Of Farms and Fables combines the efforts of professional and non-professional artists by engaging artists in farm work and farm workers in storytelling and acting. The result will be an original performance in October of 2011 which will engage performers and audience in dialogue about local agriculture, farming, and the future of small family farms in Maine.

Monday, July 26, 2010

You Say Goodbye, I Say Hello (Keith)

This post has me back on Broadturn for two more weeks. It has been over a month since I was last here. These would be my last official work exchange days on Broadturn.

My initial thoughts at 5am while pulling in were thoughts of awe. This did not look like the same farm. Everything had grown so much in a month. Flowers that were just seedlings were 3 feet tall and full of blooms. The fields were filled with color, greenery and life. An awful lot happened in a month here.

I spent the mornings harvesting lettuces, collards, beans, basil, kohlrabi, arugula, cabbages, broccoli, garlic and pac choy, just to name a few. Broadturn is a cornucopia of diversity every week when it comes to harvesting. It's exciting. I can imagine for a CSA member, driving up to the farm is an experience filled with joy, wonder, amazement. "What are we going to pick up this week? What are we going to do with it when we get it home?" The possibilities are endless.

I noticed so many different things on my second visit to Broadturn. There were a bunch of new rows of plantings where old vegetables had been harvested and tilled under. I asked John about this. He said that he works off a spreadsheet, starting with a projected CSA pick up date for a particular vegetable then working backwards to determine when it should be planted so that it matures on or around the right time. Many things get second or even third plantings.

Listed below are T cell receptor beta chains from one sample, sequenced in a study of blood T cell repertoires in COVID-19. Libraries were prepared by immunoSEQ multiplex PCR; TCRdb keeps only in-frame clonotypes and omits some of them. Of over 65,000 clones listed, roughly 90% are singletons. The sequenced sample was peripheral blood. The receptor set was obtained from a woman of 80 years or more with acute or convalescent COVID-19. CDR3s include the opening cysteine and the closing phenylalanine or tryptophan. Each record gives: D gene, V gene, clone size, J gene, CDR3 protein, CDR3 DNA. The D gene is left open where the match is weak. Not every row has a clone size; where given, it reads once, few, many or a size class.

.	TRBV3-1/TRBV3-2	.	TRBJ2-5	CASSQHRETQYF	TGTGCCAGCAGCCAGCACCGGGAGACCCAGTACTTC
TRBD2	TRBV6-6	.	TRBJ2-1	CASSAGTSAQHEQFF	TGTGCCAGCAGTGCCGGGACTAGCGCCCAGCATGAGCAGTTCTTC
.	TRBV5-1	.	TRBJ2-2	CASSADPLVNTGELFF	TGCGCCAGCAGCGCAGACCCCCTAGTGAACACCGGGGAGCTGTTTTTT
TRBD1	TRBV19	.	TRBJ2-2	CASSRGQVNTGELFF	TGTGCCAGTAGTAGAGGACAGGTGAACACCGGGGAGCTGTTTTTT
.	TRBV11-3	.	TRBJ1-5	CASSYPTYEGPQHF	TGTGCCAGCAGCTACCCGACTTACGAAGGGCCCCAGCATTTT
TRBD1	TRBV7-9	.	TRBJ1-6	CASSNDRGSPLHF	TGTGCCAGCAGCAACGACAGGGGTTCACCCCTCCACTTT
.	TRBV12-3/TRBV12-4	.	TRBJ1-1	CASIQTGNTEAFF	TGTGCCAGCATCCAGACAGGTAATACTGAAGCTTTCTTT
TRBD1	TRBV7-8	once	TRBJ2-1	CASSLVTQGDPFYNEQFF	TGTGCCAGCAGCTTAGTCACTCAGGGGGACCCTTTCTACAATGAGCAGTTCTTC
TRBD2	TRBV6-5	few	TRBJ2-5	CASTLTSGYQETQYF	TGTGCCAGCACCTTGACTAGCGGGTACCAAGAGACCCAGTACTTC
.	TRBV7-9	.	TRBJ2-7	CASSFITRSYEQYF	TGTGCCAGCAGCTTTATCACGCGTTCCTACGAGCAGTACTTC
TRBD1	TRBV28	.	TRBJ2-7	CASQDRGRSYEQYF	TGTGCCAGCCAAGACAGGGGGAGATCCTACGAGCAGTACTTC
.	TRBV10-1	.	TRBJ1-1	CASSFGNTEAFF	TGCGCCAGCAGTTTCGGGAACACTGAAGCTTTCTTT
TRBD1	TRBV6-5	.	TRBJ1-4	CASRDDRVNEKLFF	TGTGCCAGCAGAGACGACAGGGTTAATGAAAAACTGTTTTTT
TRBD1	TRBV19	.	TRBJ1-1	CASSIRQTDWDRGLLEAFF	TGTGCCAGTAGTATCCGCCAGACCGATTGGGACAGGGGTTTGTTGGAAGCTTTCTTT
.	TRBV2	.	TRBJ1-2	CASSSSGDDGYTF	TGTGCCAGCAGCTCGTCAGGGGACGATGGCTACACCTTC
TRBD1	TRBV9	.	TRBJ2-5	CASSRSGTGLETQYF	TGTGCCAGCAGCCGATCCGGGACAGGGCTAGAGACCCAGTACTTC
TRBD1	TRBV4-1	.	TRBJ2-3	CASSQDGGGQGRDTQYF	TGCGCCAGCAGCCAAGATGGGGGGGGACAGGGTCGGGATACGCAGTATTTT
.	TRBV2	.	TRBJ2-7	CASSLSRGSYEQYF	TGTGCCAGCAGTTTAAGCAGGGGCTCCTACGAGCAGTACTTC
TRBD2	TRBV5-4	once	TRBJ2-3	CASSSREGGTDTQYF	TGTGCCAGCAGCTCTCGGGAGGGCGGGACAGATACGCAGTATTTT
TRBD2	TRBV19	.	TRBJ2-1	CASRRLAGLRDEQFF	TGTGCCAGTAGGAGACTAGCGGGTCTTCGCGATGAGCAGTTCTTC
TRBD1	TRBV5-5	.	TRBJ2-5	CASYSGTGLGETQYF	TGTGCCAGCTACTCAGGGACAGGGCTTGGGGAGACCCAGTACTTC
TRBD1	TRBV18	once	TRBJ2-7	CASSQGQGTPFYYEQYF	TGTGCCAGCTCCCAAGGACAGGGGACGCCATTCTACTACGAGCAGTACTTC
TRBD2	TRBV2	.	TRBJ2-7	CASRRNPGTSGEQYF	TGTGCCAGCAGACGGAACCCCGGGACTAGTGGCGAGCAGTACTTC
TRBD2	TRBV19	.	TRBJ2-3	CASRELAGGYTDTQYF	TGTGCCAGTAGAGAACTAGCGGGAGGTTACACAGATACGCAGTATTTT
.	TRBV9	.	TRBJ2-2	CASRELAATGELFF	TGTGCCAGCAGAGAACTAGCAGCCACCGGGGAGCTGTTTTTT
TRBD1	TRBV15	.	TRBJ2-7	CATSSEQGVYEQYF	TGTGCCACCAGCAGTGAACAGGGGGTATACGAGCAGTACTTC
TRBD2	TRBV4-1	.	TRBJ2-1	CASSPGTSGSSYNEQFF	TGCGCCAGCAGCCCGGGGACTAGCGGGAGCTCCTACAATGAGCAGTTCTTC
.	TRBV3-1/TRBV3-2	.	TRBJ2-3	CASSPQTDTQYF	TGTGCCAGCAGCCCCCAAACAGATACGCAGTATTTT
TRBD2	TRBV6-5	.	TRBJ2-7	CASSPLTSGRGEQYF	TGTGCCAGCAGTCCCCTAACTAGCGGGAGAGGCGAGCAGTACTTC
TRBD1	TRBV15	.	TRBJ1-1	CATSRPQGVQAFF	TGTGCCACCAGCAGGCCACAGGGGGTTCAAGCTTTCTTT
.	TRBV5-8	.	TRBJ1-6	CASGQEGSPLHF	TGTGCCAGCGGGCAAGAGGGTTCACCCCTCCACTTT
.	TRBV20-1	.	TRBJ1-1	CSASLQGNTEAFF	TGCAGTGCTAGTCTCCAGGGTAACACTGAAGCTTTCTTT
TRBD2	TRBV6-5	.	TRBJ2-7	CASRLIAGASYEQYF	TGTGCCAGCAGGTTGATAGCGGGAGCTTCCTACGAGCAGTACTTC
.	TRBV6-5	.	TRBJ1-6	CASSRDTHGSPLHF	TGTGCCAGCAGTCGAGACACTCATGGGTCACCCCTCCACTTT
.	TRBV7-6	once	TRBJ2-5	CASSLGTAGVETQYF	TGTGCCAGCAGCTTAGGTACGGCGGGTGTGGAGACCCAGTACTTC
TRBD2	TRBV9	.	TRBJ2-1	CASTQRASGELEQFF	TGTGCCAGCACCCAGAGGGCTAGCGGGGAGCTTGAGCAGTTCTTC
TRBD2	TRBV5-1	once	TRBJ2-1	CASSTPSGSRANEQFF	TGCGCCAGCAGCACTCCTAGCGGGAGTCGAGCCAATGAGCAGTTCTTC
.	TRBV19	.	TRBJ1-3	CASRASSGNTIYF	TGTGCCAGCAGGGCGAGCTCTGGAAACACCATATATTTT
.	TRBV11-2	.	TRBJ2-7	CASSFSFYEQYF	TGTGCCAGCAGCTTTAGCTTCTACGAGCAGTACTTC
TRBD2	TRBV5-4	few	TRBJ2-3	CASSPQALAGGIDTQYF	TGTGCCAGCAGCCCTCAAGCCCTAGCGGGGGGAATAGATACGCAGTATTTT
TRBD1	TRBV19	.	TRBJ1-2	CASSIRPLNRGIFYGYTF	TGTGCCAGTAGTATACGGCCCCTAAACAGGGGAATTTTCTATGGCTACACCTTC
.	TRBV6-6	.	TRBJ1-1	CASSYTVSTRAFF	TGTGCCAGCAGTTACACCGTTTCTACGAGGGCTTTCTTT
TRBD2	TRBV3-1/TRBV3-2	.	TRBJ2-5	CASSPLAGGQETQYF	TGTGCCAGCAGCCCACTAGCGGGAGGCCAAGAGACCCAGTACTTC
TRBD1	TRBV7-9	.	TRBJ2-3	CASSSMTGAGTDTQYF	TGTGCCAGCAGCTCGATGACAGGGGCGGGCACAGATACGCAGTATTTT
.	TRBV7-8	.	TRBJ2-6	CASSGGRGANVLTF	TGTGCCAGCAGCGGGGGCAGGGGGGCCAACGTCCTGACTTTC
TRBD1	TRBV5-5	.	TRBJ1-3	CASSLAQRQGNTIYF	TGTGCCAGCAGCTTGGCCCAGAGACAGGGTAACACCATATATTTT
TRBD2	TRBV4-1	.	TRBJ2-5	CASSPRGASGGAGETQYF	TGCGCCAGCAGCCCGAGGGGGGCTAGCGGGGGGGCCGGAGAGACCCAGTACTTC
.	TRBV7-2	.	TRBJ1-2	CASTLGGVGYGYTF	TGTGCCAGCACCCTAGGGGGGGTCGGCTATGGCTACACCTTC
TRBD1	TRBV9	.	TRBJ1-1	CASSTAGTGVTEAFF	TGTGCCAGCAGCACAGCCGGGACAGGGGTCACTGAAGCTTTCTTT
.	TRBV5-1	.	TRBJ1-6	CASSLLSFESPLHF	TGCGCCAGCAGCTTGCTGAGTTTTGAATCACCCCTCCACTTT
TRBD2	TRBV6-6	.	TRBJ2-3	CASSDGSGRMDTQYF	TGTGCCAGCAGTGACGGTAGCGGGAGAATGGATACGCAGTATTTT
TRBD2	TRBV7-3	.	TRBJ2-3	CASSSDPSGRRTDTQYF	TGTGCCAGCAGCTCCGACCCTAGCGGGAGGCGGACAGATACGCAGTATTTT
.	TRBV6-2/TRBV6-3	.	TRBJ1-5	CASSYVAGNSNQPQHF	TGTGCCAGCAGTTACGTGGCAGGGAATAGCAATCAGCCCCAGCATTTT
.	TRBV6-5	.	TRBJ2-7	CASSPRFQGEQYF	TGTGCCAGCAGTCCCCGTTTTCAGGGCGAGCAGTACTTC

This opened up an awareness to me. The Maine growing season is longer than I thought. I was working under the assumption, 'plant the garden, maintain the garden, harvest the garden'. I had not figured the 're-plant the garden' into the equation. It really makes perfect sense, and I feel a little silly for not picking up on this before. If something matures to harvest size in 30-60 days from planting, that really does give time for second or even third harvests of certain things.

So, applying this new found knowledge to my own life, I did a little research and figured out I could fill a few holes left in my garden from harvested peas, lettuce, onions and potatoes with kale, collards, spinach, peas, and salad greens. It was really exciting to plant new things. It gives me something to look forward to over the the next few months.

People get sad when things are out of season. When the strawberries and peas are gone, people notice. I'm the same way. Harvest is wonderful, but knowing you don't have that particular fresh fruit or veggie to look forward to until next season is a bummer. With successive plantings, the season is extended as long as it possibly can, thus keeping the bummer at bay until frost sets in. So, while we may have to say goodbye to the Spring peas, we can say hello to Fall spinach.

Now that we are past the half way mark in our work exchange, I am thinking of the future. It was hard to drive away from Broadturn on my last exchange day there. I feel connected tot he place, to the people, to the crops. I know I'll go back and visit, just to see how things are. The artistic team had a retreat last weekend. We spoke about what we have accomplished so far, the challenges we have overcome and the challenges we will face as we mount the next phase of the project. But we are up to it. Where I may have to say goodbye to some farms, people, plants and animals. . . I am psyched to say hello to a wonderful, creative and exciting future of theater.